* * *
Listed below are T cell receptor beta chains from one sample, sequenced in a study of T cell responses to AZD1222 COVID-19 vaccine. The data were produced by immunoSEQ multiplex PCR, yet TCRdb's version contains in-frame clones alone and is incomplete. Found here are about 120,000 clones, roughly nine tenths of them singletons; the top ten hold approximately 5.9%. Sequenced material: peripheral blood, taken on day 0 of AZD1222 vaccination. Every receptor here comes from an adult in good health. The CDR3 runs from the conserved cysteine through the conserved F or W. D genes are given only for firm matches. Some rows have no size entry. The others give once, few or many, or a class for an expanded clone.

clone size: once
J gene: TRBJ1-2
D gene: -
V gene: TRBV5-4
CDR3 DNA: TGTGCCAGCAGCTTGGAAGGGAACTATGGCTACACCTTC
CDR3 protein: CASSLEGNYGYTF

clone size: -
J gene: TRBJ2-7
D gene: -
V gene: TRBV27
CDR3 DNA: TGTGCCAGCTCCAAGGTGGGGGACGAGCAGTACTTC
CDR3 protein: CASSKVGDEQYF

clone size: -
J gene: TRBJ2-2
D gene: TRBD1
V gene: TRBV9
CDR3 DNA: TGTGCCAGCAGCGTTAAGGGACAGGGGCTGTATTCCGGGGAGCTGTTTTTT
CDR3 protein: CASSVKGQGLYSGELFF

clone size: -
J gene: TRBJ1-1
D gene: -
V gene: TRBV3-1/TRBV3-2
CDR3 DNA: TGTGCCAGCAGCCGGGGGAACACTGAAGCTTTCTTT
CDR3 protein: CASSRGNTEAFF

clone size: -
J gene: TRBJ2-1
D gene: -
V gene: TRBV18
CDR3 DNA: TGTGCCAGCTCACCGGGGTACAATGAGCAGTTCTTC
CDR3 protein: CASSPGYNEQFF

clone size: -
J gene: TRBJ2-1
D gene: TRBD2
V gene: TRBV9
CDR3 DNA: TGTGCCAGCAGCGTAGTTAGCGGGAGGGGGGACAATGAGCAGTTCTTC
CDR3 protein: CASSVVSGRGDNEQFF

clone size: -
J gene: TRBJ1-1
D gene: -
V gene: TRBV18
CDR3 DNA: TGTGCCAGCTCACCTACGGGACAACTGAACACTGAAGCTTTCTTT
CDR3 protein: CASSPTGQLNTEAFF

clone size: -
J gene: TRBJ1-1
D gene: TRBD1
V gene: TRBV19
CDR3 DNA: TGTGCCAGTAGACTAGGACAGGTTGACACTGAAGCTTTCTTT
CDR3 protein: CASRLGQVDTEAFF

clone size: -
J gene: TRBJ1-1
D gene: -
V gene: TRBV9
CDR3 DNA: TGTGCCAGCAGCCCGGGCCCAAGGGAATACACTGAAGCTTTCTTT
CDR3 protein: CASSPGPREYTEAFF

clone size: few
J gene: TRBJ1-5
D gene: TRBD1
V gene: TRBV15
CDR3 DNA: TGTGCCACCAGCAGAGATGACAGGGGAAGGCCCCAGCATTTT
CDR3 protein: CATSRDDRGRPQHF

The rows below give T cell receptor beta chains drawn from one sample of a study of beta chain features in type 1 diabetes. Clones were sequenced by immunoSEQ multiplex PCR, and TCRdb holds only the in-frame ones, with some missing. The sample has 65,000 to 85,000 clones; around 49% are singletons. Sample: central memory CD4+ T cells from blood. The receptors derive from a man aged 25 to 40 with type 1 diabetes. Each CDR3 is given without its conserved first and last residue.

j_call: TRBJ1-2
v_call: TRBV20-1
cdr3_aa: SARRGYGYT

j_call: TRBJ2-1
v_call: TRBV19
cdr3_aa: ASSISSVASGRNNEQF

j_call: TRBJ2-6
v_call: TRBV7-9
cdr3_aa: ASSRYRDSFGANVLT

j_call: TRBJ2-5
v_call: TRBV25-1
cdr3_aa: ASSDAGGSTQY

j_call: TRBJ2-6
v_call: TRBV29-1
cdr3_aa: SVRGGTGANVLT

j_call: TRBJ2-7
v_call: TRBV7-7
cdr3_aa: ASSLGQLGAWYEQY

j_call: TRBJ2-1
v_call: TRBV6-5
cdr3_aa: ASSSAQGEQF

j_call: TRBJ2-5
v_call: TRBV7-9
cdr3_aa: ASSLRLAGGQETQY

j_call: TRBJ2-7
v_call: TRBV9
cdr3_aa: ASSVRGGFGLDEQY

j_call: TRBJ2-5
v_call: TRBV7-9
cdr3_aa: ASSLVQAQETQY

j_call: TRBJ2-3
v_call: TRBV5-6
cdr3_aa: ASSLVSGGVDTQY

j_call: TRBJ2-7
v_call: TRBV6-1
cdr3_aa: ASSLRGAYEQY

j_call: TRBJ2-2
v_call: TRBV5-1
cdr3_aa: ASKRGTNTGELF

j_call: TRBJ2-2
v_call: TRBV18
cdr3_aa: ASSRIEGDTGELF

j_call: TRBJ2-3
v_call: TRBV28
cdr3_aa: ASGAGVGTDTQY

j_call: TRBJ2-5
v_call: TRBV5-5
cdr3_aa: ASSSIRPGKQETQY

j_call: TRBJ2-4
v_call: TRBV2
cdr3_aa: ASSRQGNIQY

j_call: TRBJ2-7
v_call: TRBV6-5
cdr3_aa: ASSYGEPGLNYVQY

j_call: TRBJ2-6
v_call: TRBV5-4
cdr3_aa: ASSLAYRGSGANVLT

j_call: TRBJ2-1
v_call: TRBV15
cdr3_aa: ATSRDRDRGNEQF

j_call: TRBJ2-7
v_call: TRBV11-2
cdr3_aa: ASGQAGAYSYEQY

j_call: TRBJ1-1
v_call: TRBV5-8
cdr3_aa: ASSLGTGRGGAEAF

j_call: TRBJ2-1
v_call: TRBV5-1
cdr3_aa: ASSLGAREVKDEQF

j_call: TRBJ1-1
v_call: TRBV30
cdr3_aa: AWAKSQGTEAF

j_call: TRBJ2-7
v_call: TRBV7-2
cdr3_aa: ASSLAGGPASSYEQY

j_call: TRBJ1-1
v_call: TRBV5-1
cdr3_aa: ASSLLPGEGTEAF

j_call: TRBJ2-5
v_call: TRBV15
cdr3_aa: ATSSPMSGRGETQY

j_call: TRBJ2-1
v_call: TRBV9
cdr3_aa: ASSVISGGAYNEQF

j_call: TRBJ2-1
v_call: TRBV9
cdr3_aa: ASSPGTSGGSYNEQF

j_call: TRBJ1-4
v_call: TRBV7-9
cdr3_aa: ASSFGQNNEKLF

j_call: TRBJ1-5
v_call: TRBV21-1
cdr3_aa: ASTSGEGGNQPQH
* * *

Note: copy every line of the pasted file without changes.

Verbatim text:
Listed below are T cell receptor beta chains from one sample, sequenced in a study of T cell responses to AZD1222 COVID-19 vaccine. The data were produced by immunoSEQ multiplex PCR, yet TCRdb's version contains in-frame clones alone and is incomplete. Found here are about 120,000 clones, roughly nine tenths of them singletons; the top ten hold approximately 5.9%. Sequenced material: peripheral blood, taken on day 0 of AZD1222 vaccination. Every receptor here comes from an adult in good health. The CDR3 runs from the conserved cysteine through the conserved F or W. D genes are given only for firm matches. Some rows have no size entry. The others give once, few or many, or a class for an expanded clone.

clone size: once
J gene: TRBJ1-2
D gene: -
V gene: TRBV5-4
CDR3 DNA: TGTGCCAGCAGCTTGGAAGGGAACTATGGCTACACCTTC
CDR3 protein: CASSLEGNYGYTF

clone size: -
J gene: TRBJ2-7
D gene: -
V gene: TRBV27
CDR3 DNA: TGTGCCAGCTCCAAGGTGGGGGACGAGCAGTACTTC
CDR3 protein: CASSKVGDEQYF

clone size: -
J gene: TRBJ2-2
D gene: TRBD1
V gene: TRBV9
CDR3 DNA: TGTGCCAGCAGCGTTAAGGGACAGGGGCTGTATTCCGGGGAGCTGTTTTTT
CDR3 protein: CASSVKGQGLYSGELFF

clone size: -
J gene: TRBJ1-1
D gene: -
V gene: TRBV3-1/TRBV3-2
CDR3 DNA: TGTGCCAGCAGCCGGGGGAACACTGAAGCTTTCTTT
CDR3 protein: CASSRGNTEAFF

clone size: -
J gene: TRBJ2-1
D gene: -
V gene: TRBV18
CDR3 DNA: TGTGCCAGCTCACCGGGGTACAATGAGCAGTTCTTC
CDR3 protein: CASSPGYNEQFF

clone size: -
J gene: TRBJ2-1
D gene: TRBD2
V gene: TRBV9
CDR3 DNA: TGTGCCAGCAGCGTAGTTAGCGGGAGGGGGGACAATGAGCAGTTCTTC
CDR3 protein: CASSVVSGRGDNEQFF

clone size: -
J gene: TRBJ1-1
D gene: -
V gene: TRBV18
CDR3 DNA: TGTGCCAGCTCACCTACGGGACAACTGAACACTGAAGCTTTCTTT
CDR3 protein: CASSPTGQLNTEAFF

clone size: -
J gene: TRBJ1-1
D gene: TRBD1
V gene: TRBV19
CDR3 DNA: TGTGCCAGTAGACTAGGACAGGTTGACACTGAAGCTTTCTTT
CDR3 protein: CASRLGQVDTEAFF

clone size: -
J gene: TRBJ1-1
D gene: -
V gene: TRBV9
CDR3 DNA: TGTGCCAGCAGCCCGGGCCCAAGGGAATACACTGAAGCTTTCTTT
CDR3 protein: CASSPGPREYTEAFF

clone size: few
J gene: TRBJ1-5
D gene: TRBD1
V gene: TRBV15
CDR3 DNA: TGTGCCACCAGCAGAGATGACAGGGGAAGGCCCCAGCATTTT
CDR3 protein: CATSRDDRGRPQHF

The rows below give T cell receptor beta chains drawn from one sample of a study of beta chain features in type 1 diabetes. Clones were sequenced by immunoSEQ multiplex PCR, and TCRdb holds only the in-frame ones, with some missing. The sample has 65,000 to 85,000 clones; around 49% are singletons. Sample: central memory CD4+ T cells from blood. The receptors derive from a man aged 25 to 40 with type 1 diabetes. Each CDR3 is given without its conserved first and last residue.

j_call: TRBJ1-2
v_call: TRBV20-1
cdr3_aa: SARRGYGYT

j_call: TRBJ2-1
v_call: TRBV19
cdr3_aa: ASSISSVASGRNNEQF

j_call: TRBJ2-6
v_call: TRBV7-9
cdr3_aa: ASSRYRDSFGANVLT

j_call: TRBJ2-5
v_call: TRBV25-1
cdr3_aa: ASSDAGGSTQY

j_call: TRBJ2-6
v_call: TRBV29-1
cdr3_aa: SVRGGTGANVLT

j_call: TRBJ2-7
v_call: TRBV7-7
cdr3_aa: ASSLGQLGAWYEQY

j_call: TRBJ2-1
v_call: TRBV6-5
cdr3_aa: ASSSAQGEQF

j_call: TRBJ2-5
v_call: TRBV7-9
cdr3_aa: ASSLRLAGGQETQY

j_call: TRBJ2-7
v_call: TRBV9
cdr3_aa: ASSVRGGFGLDEQY

j_call: TRBJ2-5
v_call: TRBV7-9
cdr3_aa: ASSLVQAQETQY

j_call: TRBJ2-3
v_call: TRBV5-6
cdr3_aa: ASSLVSGGVDTQY

j_call: TRBJ2-7
v_call: TRBV6-1
cdr3_aa: ASSLRGAYEQY

j_call: TRBJ2-2
v_call: TRBV5-1
cdr3_aa: ASKRGTNTGELF

j_call: TRBJ2-2
v_call: TRBV18
cdr3_aa: ASSRIEGDTGELF

j_call: TRBJ2-3
v_call: TRBV28
cdr3_aa: ASGAGVGTDTQY

j_call: TRBJ2-5
v_call: TRBV5-5
cdr3_aa: ASSSIRPGKQETQY

j_call: TRBJ2-4
v_call: TRBV2
cdr3_aa: ASSRQGNIQY

j_call: TRBJ2-7
v_call: TRBV6-5
cdr3_aa: ASSYGEPGLNYVQY

j_call: TRBJ2-6
v_call: TRBV5-4
cdr3_aa: ASSLAYRGSGANVLT

j_call: TRBJ2-1
v_call: TRBV15
cdr3_aa: ATSRDRDRGNEQF

j_call: TRBJ2-7
v_call: TRBV11-2
cdr3_aa: ASGQAGAYSYEQY

j_call: TRBJ1-1
v_call: TRBV5-8
cdr3_aa: ASSLGTGRGGAEAF

j_call: TRBJ2-1
v_call: TRBV5-1
cdr3_aa: ASSLGAREVKDEQF

j_call: TRBJ1-1
v_call: TRBV30
cdr3_aa: AWAKSQGTEAF

j_call: TRBJ2-7
v_call: TRBV7-2
cdr3_aa: ASSLAGGPASSYEQY

j_call: TRBJ1-1
v_call: TRBV5-1
cdr3_aa: ASSLLPGEGTEAF

j_call: TRBJ2-5
v_call: TRBV15
cdr3_aa: ATSSPMSGRGETQY

j_call: TRBJ2-1
v_call: TRBV9
cdr3_aa: ASSVISGGAYNEQF

j_call: TRBJ2-1
v_call: TRBV9
cdr3_aa: ASSPGTSGGSYNEQF

j_call: TRBJ1-4
v_call: TRBV7-9
cdr3_aa: ASSFGQNNEKLF

j_call: TRBJ1-5
v_call: TRBV21-1
cdr3_aa: ASTSGEGGNQPQH